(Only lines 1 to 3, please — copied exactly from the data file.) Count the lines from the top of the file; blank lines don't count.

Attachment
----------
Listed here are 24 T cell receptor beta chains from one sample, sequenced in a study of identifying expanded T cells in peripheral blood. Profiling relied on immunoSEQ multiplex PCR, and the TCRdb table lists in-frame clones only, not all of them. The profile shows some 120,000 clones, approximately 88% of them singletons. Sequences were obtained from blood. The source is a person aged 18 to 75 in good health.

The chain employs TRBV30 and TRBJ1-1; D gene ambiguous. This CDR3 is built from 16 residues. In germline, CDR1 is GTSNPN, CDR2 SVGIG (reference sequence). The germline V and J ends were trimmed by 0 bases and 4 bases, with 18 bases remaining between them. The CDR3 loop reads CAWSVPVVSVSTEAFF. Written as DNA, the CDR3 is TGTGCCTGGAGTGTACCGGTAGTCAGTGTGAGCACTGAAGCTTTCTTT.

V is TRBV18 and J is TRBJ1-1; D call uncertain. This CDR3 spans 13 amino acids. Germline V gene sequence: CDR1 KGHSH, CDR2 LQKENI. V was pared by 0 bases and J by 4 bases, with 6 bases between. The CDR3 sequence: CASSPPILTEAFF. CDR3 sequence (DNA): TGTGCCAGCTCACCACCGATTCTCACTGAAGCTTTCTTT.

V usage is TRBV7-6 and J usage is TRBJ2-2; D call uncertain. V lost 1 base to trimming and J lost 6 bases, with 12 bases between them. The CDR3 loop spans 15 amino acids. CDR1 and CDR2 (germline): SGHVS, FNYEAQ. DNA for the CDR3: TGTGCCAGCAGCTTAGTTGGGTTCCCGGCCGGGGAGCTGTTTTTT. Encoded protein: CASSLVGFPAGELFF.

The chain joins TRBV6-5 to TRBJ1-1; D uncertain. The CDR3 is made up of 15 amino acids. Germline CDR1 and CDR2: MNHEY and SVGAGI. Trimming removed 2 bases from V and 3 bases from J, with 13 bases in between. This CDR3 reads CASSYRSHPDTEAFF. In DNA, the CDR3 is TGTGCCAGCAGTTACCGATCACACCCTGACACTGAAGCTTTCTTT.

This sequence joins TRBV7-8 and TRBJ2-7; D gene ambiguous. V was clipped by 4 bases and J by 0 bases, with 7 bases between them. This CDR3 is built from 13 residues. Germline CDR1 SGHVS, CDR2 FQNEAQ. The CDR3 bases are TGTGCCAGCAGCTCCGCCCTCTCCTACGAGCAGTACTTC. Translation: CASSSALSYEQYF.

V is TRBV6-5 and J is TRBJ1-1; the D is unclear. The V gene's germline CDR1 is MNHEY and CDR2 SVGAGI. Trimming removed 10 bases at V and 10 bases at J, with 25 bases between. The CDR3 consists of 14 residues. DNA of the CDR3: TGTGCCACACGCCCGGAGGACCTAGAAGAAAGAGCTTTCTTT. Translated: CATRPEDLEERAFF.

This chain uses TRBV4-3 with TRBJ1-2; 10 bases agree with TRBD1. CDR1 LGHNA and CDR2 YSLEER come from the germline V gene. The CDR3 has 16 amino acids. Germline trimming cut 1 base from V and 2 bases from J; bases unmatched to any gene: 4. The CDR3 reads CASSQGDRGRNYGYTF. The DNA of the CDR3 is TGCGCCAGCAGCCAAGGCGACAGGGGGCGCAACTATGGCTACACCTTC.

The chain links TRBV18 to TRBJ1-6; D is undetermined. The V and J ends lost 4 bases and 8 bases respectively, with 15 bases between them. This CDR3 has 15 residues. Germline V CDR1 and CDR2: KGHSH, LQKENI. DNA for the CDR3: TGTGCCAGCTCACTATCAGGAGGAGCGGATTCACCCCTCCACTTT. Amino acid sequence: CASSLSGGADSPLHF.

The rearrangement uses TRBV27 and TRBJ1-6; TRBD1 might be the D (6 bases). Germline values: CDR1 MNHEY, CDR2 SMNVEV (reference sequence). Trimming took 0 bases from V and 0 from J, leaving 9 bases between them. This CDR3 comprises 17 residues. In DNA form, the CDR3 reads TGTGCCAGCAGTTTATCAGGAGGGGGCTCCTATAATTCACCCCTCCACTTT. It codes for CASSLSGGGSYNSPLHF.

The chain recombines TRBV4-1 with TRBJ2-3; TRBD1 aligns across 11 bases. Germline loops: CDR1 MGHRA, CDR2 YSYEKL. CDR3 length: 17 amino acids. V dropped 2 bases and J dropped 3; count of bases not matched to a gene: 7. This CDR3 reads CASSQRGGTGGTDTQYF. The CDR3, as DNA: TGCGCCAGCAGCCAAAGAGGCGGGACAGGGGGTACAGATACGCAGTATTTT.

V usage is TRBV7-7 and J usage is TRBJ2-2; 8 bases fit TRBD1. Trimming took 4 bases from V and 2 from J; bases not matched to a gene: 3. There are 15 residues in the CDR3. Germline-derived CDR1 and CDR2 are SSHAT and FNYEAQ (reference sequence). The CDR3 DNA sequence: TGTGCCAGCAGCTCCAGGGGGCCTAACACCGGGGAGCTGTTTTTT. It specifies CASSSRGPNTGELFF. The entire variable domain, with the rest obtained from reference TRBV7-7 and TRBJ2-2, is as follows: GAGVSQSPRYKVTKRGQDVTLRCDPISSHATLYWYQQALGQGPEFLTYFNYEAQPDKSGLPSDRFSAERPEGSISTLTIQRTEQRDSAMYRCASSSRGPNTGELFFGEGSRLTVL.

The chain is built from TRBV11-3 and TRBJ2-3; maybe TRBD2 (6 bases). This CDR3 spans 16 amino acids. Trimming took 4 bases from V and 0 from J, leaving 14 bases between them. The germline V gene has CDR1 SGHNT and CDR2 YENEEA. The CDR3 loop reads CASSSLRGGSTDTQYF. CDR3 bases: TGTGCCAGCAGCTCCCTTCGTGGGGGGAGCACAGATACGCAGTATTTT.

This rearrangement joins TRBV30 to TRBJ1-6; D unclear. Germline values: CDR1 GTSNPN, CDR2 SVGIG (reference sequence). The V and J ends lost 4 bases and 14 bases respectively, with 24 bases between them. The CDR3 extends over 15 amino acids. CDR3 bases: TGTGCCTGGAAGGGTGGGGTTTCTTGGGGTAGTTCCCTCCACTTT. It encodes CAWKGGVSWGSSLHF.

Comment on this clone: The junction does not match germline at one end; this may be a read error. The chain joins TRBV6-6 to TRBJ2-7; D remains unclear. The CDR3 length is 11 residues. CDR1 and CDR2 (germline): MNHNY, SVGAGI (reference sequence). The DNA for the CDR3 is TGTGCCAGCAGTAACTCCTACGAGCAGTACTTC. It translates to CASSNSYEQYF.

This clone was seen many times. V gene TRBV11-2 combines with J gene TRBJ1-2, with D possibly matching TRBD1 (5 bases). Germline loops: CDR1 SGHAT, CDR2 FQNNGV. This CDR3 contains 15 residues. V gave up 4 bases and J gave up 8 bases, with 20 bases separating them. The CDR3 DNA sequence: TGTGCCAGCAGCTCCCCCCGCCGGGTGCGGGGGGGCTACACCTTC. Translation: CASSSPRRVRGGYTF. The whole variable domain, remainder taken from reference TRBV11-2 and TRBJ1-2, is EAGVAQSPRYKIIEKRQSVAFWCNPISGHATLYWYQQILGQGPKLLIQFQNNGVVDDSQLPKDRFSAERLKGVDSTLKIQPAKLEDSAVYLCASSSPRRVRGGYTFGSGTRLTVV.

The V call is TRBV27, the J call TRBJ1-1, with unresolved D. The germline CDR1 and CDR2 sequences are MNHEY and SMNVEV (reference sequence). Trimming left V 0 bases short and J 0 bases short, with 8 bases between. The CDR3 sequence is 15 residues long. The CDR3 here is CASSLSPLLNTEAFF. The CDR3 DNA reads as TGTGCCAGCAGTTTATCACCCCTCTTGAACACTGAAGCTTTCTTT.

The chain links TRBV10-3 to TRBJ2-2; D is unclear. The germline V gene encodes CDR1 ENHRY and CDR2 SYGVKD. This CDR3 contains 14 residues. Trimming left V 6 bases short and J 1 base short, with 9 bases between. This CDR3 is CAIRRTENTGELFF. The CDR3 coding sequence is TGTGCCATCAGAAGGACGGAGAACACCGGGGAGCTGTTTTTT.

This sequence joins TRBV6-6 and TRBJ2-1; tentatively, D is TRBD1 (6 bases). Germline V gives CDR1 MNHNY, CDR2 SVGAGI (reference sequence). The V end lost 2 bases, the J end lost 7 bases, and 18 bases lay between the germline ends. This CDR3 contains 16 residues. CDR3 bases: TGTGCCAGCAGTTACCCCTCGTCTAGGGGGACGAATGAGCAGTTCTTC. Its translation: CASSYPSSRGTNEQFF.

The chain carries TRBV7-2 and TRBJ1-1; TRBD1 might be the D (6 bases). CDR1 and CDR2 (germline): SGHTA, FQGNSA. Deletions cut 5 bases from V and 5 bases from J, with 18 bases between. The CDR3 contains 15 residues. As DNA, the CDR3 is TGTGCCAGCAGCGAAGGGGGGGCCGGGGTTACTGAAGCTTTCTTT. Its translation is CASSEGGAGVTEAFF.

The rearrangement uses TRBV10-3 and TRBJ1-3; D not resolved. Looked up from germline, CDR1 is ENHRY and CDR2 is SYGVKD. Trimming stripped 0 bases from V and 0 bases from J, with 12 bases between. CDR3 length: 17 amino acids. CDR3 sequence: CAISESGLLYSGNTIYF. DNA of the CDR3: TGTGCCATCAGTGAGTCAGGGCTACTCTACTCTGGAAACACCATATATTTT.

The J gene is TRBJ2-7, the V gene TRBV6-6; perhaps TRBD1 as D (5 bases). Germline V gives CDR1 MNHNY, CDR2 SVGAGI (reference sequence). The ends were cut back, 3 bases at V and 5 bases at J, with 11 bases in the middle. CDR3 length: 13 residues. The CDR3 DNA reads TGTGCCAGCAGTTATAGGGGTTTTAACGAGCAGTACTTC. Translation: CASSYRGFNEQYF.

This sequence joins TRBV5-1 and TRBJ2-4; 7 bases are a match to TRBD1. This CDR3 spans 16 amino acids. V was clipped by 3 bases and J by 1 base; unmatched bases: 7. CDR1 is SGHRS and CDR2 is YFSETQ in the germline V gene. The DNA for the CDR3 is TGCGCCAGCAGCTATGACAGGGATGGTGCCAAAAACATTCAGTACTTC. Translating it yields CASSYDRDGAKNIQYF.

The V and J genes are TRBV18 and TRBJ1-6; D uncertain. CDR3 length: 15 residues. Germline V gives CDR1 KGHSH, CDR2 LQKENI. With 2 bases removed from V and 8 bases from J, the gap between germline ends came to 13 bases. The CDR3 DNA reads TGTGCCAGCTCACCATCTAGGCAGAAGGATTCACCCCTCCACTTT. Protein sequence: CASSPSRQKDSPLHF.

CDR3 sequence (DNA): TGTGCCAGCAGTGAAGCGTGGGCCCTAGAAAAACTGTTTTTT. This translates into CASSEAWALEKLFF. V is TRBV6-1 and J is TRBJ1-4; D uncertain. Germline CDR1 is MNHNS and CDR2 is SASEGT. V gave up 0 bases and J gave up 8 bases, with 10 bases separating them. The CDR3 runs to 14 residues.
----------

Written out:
Listed here are 24 T cell receptor beta chains from one sample, sequenced in a study of identifying expanded T cells in peripheral blood. Profiling relied on immunoSEQ multiplex PCR, and the TCRdb table lists in-frame clones only, not all of them. The profile shows some 120,000 clones, approximately 88% of them singletons. Sequences were obtained from blood. The source is a person aged 18 to 75 in good health.

The chain employs TRBV30 and TRBJ1-1; D gene ambiguous. This CDR3 is built from 16 residues. In germline, CDR1 is GTSNPN, CDR2 SVGIG (reference sequence). The germline V and J ends were trimmed by 0 bases and 4 bases, with 18 bases remaining between them. The CDR3 loop reads CAWSVPVVSVSTEAFF. Written as DNA, the CDR3 is TGTGCCTGGAGTGTACCGGTAGTCAGTGTGAGCACTGAAGCTTTCTTT.

V is TRBV18 and J is TRBJ1-1; D call uncertain. This CDR3 spans 13 amino acids. Germline V gene sequence: CDR1 KGHSH, CDR2 LQKENI. V was pared by 0 bases and J by 4 bases, with 6 bases between. The CDR3 sequence: CASSPPILTEAFF. CDR3 sequence (DNA): TGTGCCAGCTCACCACCGATTCTCACTGAAGCTTTCTTT.